All About the Measles
Posted on May 14, 2019
From outbreaks in New York City and Oregon to recent news about quarantines on a cruise ship and on campus at UCLA, the measles is making a big (and scary) comeback. The outbreak began last fall and according to the CDC, 764 cases in 23 states have been confirmed through the first week of May 2019. This is the greatest number of cases reported in the U.S. since 1994 and since measles was declared eliminated in 2000.
Read on to learn more about the measles and how to protect yourself and your family.
First, here are the facts about measles:
- Measles is a highly contagious viral infection that is preventable by vaccine.
- Measles is spread through the air by respiratory droplets from coughing or sneezing. The measles virus can live for up to two hours in the air. You can contract the measles just by being in the same room as an infected person.
- Measles symptoms don’t appear until 10 to 14 days after exposure. They include cough, runny nose, inflamed eyes, sore throat, fever and a red, blotchy skin rash.
Who’s at the highest risk? Unvaccinated infants and young children, as well as unvaccinated pregnant women. If you’re an adult and are not yet vaccinated, you should know that college students, teachers, healthcare personnel and international travelers are at increased risk.
How does the measles spread?
By mother to baby by pregnancy, labor or nursing. By airborne respiratory droplets (coughs or sneezes), by saliva (kissing or shared drinks), by skin-to-skin contact (handshakes or hugs), by touching a contaminated surface (blanket or doorknob).
Is the measles a dangerous disease?
Absolutely. Measles can result in serious health complications such as pneumonia and encephalitis, which is a swelling in the brain. Worldwide, the disease remains one of the leading causes of death among young children and infants. Before the MMR vaccine became available in 1963, millions of people became sick from the measles each year.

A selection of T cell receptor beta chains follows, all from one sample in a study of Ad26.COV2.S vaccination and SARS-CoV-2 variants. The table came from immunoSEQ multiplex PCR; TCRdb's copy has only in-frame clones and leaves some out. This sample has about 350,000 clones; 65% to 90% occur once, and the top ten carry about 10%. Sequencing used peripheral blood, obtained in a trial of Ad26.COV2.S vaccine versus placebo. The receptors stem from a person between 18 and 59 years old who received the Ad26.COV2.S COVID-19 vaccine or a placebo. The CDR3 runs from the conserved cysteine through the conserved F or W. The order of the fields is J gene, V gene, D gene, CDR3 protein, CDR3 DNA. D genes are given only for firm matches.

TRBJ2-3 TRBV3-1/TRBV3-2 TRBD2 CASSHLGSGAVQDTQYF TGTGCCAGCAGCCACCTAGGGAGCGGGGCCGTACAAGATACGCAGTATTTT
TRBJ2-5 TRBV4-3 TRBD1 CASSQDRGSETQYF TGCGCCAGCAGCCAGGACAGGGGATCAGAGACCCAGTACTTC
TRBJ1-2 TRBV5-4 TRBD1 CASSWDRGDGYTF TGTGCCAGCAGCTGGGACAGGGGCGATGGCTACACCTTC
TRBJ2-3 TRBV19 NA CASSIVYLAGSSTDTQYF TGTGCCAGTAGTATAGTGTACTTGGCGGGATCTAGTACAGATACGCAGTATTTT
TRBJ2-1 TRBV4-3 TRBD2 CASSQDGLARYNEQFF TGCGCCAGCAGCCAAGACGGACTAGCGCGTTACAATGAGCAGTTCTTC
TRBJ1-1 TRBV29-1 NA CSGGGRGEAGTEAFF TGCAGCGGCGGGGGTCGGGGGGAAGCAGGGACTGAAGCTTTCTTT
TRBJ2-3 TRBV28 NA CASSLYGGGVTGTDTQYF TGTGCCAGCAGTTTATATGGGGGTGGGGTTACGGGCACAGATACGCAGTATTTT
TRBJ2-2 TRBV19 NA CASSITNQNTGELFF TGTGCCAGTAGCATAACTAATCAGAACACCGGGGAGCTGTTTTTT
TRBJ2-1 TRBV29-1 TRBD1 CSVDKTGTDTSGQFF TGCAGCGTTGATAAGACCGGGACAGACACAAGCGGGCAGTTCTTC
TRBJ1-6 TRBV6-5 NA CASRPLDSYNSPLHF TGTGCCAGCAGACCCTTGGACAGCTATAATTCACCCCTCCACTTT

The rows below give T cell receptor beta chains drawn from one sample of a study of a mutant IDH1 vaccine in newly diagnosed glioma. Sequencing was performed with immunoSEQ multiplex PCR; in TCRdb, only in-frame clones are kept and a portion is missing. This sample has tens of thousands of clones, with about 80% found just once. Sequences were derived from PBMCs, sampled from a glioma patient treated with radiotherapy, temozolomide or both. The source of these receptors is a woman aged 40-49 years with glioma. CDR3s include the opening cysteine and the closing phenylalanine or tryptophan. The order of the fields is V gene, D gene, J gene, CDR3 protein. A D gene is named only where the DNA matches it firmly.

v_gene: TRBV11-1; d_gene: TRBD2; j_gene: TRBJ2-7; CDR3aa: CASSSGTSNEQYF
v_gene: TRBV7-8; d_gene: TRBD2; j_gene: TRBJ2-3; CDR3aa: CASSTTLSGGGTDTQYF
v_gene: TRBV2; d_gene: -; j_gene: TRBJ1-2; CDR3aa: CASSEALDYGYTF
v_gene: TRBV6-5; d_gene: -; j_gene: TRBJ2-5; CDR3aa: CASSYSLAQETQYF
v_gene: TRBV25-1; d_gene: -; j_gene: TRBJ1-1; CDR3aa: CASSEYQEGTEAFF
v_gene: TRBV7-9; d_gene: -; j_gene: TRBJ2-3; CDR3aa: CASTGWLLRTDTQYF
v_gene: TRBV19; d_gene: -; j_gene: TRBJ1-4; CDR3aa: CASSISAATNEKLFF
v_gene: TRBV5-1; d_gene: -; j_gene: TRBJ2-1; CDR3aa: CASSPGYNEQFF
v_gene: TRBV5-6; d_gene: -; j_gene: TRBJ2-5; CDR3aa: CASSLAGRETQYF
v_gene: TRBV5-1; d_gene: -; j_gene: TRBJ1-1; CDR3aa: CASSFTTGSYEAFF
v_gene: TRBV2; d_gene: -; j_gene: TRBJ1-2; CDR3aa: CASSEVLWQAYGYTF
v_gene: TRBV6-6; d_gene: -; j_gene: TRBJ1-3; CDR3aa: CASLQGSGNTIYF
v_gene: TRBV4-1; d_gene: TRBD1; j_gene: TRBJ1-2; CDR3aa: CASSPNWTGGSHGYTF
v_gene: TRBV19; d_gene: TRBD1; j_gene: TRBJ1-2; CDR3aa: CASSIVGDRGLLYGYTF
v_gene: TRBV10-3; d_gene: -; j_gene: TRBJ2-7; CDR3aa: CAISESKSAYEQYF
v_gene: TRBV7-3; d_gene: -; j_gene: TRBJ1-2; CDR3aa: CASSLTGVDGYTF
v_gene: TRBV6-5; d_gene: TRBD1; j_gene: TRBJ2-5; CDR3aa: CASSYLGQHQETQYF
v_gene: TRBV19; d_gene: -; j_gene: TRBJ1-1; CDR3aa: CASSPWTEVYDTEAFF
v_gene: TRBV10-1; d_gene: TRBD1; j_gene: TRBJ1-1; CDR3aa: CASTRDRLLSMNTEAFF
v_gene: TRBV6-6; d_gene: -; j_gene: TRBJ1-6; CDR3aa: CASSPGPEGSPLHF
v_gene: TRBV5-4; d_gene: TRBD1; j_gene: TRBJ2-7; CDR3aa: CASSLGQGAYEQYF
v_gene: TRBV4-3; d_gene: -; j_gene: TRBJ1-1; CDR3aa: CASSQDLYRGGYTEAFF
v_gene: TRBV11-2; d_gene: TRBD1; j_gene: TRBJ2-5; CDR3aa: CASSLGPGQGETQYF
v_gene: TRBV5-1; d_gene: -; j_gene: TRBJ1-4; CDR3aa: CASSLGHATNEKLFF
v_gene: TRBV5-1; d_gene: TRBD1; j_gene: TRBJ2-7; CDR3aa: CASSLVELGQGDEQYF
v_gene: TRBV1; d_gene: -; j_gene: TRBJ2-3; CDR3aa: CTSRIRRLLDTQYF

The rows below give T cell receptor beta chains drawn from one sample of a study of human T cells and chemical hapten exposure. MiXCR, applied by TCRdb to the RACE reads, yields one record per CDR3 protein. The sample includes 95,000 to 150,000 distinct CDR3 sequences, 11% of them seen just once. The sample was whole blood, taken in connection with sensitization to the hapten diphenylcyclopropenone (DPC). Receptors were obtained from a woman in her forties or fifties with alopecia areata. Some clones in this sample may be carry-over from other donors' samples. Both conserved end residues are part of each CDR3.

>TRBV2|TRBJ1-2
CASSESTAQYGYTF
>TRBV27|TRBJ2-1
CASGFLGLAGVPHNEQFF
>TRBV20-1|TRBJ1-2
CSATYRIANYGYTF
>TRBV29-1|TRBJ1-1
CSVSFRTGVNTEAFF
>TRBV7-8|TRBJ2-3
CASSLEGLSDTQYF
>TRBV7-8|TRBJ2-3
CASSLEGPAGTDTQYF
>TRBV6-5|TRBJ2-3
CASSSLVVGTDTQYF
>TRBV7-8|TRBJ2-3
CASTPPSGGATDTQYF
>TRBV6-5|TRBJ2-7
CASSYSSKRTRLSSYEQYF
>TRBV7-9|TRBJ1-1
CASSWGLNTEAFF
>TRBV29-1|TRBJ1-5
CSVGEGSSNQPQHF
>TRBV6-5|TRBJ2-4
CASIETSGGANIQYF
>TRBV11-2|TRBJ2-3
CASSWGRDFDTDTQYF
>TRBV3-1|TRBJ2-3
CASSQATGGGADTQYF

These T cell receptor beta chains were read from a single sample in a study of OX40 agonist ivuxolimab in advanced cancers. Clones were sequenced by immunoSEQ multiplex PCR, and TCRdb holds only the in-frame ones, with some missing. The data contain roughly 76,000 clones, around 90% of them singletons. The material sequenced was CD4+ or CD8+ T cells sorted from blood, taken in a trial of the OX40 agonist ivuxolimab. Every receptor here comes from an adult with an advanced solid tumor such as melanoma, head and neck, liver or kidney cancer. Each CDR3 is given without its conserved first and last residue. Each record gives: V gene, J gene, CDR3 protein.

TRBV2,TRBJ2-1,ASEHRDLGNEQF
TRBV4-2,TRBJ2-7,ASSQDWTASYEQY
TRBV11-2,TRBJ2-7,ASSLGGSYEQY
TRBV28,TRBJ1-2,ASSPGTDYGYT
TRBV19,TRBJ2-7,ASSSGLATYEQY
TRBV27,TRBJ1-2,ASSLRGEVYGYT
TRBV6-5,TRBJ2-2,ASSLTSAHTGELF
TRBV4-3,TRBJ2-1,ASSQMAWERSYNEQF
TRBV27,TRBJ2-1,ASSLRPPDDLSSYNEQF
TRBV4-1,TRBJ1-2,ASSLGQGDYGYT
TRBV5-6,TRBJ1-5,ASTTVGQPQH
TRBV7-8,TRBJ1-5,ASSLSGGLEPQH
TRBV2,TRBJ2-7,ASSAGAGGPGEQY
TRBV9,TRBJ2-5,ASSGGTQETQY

According to the CDC, one in four cases of the measles will require hospitalization. Complications are common in children less than five years of age and adults greater than 20 years of age.
How can I protect myself and my family from the measles?
Three words: Vaccinate, vaccinate, vaccinate. Vaccines are overwhelmingly safe, proven and based on the latest research by the CDC and the FDA. The measles is preventable by the MMR vaccine, which also protects against mumps and rubella.
You may have heard rumors about the MMR vaccine being linked to autism, but that is simply not true. Many well-designed scientific studies have shown no association between the MMR vaccine (or any vaccine) and autism.
Recently, a Danish study of more than half a million children showed no link between the MMR vaccination and autism. According to Dr. Kreesten Meldgaard Madsen, an epidemiologist and expert on infectious diseases at the Danish Epidemiology Science Centre, “Measles kills one in 3000 children, even in developed countries. It causes encephalitis in one in 2000 and pneumonia in one in 20. People tend to forget.”
Make sure you and your children are up to date on all recommended vaccinations.
Because measles is highly contagious, it’s also important for parents to take precautions with children who are either too young to be vaccinated or who cannot get vaccinated for medical reasons.
If you have more questions about the measles or the MMR vaccination, stop in to Sioux Falls Urgent Care to speak with a healthcare professional. We are open 7 days a week for your convenience and walk-ins are always welcome.